Burgum presents blueprint for spending federal COVID funds
BISMARCK, N.D. (AP) — North Dakota Gov. Doug Burgum on Thursday recommended legislators quickly spend most of the $1 billion of federal coronavirus aid the state received this year on infrastructure, economic development and other projects to avoid inflation and rising construction costs.
The second-term Republican governor, in an address at the state Capitol, also recommended using a portion of the state’s better-than-expected ending fund balance of $1.1 billion in the last two-year budget cycle to provide $207 million in income tax relief to residents and $100 million to bolster the state’s troubled pension fund, which is threatened to be exhausted in time if lawmakers do not take action.
Burgum, who dubbed his spending plan “Accelerate ND,” earlier asked state agencies for proposals as a way to set priorities for the federal coronavirus relief money. The proposals totaled nearly $5 billion.
Legislative leaders said they have been meeting for the past several weeks with the governor and agreed in principle to some of the themes in his spending blueprint. The Legislature, which controls spending on state government, will eventually decide where the money goes.
The Legislature is already set to reconvene Nov. 8 to finish work on legislative redistricting. However, lawmakers have just four days left that they can meet until 2023 under the North Dakota Constitution, leaving them little time to squeeze in anything besides redistricting. The Legislature already met 76 of the 80 days allotted under the constitution every two years.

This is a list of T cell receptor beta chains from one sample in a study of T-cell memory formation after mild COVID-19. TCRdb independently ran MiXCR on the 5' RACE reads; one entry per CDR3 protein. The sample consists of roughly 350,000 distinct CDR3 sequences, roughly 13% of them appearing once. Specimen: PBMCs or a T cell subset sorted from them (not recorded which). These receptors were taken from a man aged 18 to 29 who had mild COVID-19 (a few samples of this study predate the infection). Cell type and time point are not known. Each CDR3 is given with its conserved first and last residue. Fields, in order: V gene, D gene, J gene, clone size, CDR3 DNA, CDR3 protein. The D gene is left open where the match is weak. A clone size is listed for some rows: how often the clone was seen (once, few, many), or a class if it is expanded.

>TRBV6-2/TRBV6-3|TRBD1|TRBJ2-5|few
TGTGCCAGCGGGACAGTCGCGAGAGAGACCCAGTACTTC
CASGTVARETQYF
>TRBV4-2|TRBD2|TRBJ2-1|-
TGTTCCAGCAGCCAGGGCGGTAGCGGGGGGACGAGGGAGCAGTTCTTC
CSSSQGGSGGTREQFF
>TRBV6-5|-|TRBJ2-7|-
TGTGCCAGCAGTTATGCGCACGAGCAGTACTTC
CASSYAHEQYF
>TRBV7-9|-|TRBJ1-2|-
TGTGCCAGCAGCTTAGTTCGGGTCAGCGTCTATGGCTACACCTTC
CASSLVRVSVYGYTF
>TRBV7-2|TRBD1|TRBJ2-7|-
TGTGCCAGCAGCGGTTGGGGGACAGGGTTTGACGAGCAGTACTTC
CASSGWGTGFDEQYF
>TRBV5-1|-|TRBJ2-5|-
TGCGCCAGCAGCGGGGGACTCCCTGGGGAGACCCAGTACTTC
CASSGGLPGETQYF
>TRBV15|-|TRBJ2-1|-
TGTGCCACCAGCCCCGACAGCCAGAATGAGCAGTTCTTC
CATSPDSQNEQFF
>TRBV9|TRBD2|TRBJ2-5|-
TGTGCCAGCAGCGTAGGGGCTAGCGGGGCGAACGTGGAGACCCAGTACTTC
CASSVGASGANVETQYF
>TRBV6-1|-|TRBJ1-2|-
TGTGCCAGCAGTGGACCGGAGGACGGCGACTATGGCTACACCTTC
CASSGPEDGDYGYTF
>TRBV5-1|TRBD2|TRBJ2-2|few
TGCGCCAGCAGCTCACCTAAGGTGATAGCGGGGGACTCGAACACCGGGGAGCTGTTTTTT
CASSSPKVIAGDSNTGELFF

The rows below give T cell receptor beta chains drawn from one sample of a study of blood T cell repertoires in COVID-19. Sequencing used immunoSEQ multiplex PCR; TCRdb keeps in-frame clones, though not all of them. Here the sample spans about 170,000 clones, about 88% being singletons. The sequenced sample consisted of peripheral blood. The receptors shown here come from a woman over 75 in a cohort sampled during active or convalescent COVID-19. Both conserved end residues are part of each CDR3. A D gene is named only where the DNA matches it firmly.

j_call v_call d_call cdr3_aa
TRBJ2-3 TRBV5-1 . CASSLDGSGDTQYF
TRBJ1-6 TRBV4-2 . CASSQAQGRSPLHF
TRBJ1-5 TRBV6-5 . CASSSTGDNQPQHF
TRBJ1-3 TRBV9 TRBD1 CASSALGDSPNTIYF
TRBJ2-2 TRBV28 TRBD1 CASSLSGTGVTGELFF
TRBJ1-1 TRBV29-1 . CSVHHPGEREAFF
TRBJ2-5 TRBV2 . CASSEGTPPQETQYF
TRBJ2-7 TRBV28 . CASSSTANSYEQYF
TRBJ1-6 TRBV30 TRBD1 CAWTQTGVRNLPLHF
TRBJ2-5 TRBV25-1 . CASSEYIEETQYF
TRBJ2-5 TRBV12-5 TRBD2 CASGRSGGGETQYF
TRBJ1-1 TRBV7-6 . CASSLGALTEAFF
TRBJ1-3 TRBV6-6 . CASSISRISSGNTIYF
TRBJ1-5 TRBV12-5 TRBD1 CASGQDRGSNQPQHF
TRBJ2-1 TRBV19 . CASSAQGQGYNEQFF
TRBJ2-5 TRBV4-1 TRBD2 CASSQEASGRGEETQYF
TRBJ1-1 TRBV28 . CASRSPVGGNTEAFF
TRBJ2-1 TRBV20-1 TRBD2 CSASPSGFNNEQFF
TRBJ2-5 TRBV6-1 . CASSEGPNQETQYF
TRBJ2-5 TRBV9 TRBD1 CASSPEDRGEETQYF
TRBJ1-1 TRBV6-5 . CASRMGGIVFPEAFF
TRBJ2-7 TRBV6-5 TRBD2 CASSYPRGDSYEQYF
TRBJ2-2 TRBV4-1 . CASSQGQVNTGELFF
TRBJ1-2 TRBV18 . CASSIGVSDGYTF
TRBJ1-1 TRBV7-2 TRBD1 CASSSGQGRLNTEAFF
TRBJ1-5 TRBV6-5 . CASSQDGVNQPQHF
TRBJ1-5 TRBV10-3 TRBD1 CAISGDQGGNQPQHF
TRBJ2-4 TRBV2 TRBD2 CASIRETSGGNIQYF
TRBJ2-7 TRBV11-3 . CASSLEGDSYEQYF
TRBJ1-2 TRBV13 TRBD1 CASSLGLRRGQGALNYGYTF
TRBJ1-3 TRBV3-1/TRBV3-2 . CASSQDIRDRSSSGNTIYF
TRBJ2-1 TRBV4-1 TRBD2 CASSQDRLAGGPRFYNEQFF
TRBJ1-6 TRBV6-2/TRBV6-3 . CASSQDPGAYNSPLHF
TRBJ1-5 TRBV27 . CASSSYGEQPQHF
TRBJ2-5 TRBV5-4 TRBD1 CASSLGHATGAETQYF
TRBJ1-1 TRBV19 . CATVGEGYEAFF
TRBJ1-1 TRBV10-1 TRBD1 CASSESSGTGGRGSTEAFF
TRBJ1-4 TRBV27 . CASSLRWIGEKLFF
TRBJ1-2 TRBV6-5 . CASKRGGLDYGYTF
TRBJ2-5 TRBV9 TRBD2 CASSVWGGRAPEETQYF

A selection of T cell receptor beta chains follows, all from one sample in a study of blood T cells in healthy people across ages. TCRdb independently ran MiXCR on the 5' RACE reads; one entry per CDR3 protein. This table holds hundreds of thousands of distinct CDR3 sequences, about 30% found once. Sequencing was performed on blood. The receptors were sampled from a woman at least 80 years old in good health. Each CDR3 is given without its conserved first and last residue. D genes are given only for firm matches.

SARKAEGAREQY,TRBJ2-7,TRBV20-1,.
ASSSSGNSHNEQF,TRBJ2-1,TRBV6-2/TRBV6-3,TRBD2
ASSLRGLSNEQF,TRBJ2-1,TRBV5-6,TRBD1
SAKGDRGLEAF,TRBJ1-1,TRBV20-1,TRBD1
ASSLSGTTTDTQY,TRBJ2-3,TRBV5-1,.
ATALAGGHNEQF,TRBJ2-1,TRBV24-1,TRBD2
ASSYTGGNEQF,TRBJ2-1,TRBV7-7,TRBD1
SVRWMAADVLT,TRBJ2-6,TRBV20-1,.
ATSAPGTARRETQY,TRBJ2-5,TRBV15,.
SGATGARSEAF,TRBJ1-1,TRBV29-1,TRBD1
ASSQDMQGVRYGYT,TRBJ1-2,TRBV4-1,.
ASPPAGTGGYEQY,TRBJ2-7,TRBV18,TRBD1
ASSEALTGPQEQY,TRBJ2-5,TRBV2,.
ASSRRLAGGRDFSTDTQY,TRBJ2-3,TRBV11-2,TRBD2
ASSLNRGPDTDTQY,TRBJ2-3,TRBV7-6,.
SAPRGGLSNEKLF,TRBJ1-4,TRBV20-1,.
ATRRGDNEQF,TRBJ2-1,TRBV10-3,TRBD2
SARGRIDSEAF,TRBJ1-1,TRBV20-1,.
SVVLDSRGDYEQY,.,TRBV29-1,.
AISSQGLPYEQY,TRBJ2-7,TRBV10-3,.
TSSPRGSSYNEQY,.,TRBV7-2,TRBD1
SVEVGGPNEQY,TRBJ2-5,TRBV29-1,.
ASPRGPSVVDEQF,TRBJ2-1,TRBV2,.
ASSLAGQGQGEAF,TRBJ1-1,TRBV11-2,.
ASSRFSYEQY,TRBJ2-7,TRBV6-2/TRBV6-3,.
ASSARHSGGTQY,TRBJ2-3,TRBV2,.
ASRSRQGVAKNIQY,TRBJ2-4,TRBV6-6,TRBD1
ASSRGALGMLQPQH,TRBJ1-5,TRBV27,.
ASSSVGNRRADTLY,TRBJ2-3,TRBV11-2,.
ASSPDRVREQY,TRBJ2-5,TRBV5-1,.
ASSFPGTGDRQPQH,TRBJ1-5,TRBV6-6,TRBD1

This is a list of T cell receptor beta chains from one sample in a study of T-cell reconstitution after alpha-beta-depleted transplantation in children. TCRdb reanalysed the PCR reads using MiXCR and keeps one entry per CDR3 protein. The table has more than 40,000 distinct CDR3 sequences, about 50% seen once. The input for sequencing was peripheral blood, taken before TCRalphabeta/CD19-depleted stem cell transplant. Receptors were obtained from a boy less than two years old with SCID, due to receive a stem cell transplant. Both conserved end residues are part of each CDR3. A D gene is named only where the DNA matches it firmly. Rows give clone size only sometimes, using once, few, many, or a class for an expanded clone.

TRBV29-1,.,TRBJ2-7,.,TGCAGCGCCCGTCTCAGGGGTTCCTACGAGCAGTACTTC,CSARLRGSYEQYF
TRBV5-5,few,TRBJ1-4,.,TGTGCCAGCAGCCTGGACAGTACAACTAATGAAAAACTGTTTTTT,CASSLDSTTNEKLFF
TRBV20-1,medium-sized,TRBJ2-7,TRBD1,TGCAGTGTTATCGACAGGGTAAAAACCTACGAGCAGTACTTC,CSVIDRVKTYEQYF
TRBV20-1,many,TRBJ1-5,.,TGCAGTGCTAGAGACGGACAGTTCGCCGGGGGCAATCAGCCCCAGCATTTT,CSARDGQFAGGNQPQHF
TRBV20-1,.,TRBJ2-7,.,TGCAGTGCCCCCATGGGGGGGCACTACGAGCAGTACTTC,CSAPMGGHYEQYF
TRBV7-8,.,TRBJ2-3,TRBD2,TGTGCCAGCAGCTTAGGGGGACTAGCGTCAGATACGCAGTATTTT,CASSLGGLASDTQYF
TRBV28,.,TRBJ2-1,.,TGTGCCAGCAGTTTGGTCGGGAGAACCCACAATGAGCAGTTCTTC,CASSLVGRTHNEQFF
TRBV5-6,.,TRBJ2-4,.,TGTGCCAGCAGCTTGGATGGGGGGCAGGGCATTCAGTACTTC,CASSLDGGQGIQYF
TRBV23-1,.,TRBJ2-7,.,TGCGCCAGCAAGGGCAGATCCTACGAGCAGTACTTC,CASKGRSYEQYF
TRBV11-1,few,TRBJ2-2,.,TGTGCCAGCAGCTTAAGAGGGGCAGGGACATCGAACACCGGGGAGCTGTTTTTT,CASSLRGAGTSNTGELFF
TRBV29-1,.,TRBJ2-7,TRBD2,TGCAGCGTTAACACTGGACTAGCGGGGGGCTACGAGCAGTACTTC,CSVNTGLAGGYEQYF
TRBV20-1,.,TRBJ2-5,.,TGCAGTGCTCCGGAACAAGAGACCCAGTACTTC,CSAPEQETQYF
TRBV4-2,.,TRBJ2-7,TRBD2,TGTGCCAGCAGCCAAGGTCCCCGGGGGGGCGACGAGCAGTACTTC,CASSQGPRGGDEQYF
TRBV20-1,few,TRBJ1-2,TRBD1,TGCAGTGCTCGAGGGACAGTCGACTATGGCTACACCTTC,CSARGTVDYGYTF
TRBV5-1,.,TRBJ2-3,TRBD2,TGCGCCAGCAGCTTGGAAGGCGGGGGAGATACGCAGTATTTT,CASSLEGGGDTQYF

Burgum could call a special session, though, and that would give lawmakers as much time as they need to address the coronavirus funds.
Burgum declined to say if he would do that.
Senate Appropriations Chairman Ray Holmberg, a Republican from Grand Forks, said lawmakers have yet to prioritize how the money would be spent, and would look closely Burgum’s blueprint. However, he does not think all of the federal money needs to be spent as quickly as possible.
“There is something to be said about showing restraint and not spending every penny,” said Holmberg, the longtime chairman of the powerful committee.
A previous appropriation of $1.25 billion in federal coronavirus aid last year already has been spent or earmarked for spending.
The more recent round of money must be assigned by the end of 2024 and spent by the end of 2026, under federal rules.
GOP House Majority Leader Chet Pollert said he believed there is some “commonality” between Burgum’s wishes and the Legislature on how the money should be spent, particularly on infrastructure projects.
But, he said. “legislators are the appropriators and they want input.”